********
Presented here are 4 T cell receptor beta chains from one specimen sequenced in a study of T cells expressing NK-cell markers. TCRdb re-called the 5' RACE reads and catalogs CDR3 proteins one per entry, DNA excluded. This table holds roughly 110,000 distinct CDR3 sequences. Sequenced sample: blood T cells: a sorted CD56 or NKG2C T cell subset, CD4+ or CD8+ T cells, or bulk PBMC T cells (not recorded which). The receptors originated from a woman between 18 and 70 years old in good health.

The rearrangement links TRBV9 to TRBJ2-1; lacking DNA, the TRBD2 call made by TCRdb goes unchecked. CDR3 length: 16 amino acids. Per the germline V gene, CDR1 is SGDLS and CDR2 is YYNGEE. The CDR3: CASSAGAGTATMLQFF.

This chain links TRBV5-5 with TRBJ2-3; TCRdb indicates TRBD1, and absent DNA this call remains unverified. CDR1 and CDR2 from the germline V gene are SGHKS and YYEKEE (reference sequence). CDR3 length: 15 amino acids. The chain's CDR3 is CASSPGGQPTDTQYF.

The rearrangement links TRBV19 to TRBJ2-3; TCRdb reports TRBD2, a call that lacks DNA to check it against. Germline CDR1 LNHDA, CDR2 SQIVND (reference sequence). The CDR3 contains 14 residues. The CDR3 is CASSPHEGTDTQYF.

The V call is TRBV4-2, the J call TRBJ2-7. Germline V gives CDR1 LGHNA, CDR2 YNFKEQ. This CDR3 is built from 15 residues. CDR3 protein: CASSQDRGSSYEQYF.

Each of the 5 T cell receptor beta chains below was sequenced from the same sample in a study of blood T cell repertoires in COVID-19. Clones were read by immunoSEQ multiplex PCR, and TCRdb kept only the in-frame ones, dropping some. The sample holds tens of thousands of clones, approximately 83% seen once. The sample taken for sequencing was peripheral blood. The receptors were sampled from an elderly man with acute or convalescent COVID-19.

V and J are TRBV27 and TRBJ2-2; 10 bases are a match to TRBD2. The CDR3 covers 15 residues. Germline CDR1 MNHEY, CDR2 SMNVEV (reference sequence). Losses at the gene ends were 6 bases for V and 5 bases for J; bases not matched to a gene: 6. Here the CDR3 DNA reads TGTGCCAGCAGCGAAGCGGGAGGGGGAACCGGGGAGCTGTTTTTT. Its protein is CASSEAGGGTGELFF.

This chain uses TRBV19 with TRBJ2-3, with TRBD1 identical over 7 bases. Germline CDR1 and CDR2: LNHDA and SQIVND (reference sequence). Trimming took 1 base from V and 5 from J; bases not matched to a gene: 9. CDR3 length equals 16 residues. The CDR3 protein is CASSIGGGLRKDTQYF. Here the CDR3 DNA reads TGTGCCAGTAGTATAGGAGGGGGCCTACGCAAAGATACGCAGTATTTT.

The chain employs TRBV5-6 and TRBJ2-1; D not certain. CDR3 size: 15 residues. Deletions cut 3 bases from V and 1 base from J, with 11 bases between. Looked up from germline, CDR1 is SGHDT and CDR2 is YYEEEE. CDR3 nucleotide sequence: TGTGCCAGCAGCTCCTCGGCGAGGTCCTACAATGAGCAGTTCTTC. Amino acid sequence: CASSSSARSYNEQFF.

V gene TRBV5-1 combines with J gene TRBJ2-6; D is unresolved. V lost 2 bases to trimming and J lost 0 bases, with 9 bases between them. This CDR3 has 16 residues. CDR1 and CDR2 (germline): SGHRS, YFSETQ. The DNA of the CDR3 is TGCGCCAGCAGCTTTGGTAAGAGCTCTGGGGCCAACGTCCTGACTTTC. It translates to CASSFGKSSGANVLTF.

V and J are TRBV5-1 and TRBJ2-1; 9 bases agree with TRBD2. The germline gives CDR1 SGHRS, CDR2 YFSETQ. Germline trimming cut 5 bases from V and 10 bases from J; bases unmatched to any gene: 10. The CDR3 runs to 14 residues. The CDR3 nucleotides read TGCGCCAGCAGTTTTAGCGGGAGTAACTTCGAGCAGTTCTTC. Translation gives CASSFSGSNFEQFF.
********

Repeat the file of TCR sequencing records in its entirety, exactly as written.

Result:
Presented here are 4 T cell receptor beta chains from one specimen sequenced in a study of T cells expressing NK-cell markers. TCRdb re-called the 5' RACE reads and catalogs CDR3 proteins one per entry, DNA excluded. This table holds roughly 110,000 distinct CDR3 sequences. Sequenced sample: blood T cells: a sorted CD56 or NKG2C T cell subset, CD4+ or CD8+ T cells, or bulk PBMC T cells (not recorded which). The receptors originated from a woman between 18 and 70 years old in good health.

The rearrangement links TRBV9 to TRBJ2-1; lacking DNA, the TRBD2 call made by TCRdb goes unchecked. CDR3 length: 16 amino acids. Per the germline V gene, CDR1 is SGDLS and CDR2 is YYNGEE. The CDR3: CASSAGAGTATMLQFF.

This chain links TRBV5-5 with TRBJ2-3; TCRdb indicates TRBD1, and absent DNA this call remains unverified. CDR1 and CDR2 from the germline V gene are SGHKS and YYEKEE (reference sequence). CDR3 length: 15 amino acids. The chain's CDR3 is CASSPGGQPTDTQYF.

The rearrangement links TRBV19 to TRBJ2-3; TCRdb reports TRBD2, a call that lacks DNA to check it against. Germline CDR1 LNHDA, CDR2 SQIVND (reference sequence). The CDR3 contains 14 residues. The CDR3 is CASSPHEGTDTQYF.

The V call is TRBV4-2, the J call TRBJ2-7. Germline V gives CDR1 LGHNA, CDR2 YNFKEQ. This CDR3 is built from 15 residues. CDR3 protein: CASSQDRGSSYEQYF.

Each of the 5 T cell receptor beta chains below was sequenced from the same sample in a study of blood T cell repertoires in COVID-19. Clones were read by immunoSEQ multiplex PCR, and TCRdb kept only the in-frame ones, dropping some. The sample holds tens of thousands of clones, approximately 83% seen once. The sample taken for sequencing was peripheral blood. The receptors were sampled from an elderly man with acute or convalescent COVID-19.

V and J are TRBV27 and TRBJ2-2; 10 bases are a match to TRBD2. The CDR3 covers 15 residues. Germline CDR1 MNHEY, CDR2 SMNVEV (reference sequence). Losses at the gene ends were 6 bases for V and 5 bases for J; bases not matched to a gene: 6. Here the CDR3 DNA reads TGTGCCAGCAGCGAAGCGGGAGGGGGAACCGGGGAGCTGTTTTTT. Its protein is CASSEAGGGTGELFF.

This chain uses TRBV19 with TRBJ2-3, with TRBD1 identical over 7 bases. Germline CDR1 and CDR2: LNHDA and SQIVND (reference sequence). Trimming took 1 base from V and 5 from J; bases not matched to a gene: 9. CDR3 length equals 16 residues. The CDR3 protein is CASSIGGGLRKDTQYF. Here the CDR3 DNA reads TGTGCCAGTAGTATAGGAGGGGGCCTACGCAAAGATACGCAGTATTTT.

The chain employs TRBV5-6 and TRBJ2-1; D not certain. CDR3 size: 15 residues. Deletions cut 3 bases from V and 1 base from J, with 11 bases between. Looked up from germline, CDR1 is SGHDT and CDR2 is YYEEEE. CDR3 nucleotide sequence: TGTGCCAGCAGCTCCTCGGCGAGGTCCTACAATGAGCAGTTCTTC. Amino acid sequence: CASSSSARSYNEQFF.

V gene TRBV5-1 combines with J gene TRBJ2-6; D is unresolved. V lost 2 bases to trimming and J lost 0 bases, with 9 bases between them. This CDR3 has 16 residues. CDR1 and CDR2 (germline): SGHRS, YFSETQ. The DNA of the CDR3 is TGCGCCAGCAGCTTTGGTAAGAGCTCTGGGGCCAACGTCCTGACTTTC. It translates to CASSFGKSSGANVLTF.

V and J are TRBV5-1 and TRBJ2-1; 9 bases agree with TRBD2. The germline gives CDR1 SGHRS, CDR2 YFSETQ. Germline trimming cut 5 bases from V and 10 bases from J; bases unmatched to any gene: 10. The CDR3 runs to 14 residues. The CDR3 nucleotides read TGCGCCAGCAGTTTTAGCGGGAGTAACTTCGAGCAGTTCTTC. Translation gives CASSFSGSNFEQFF.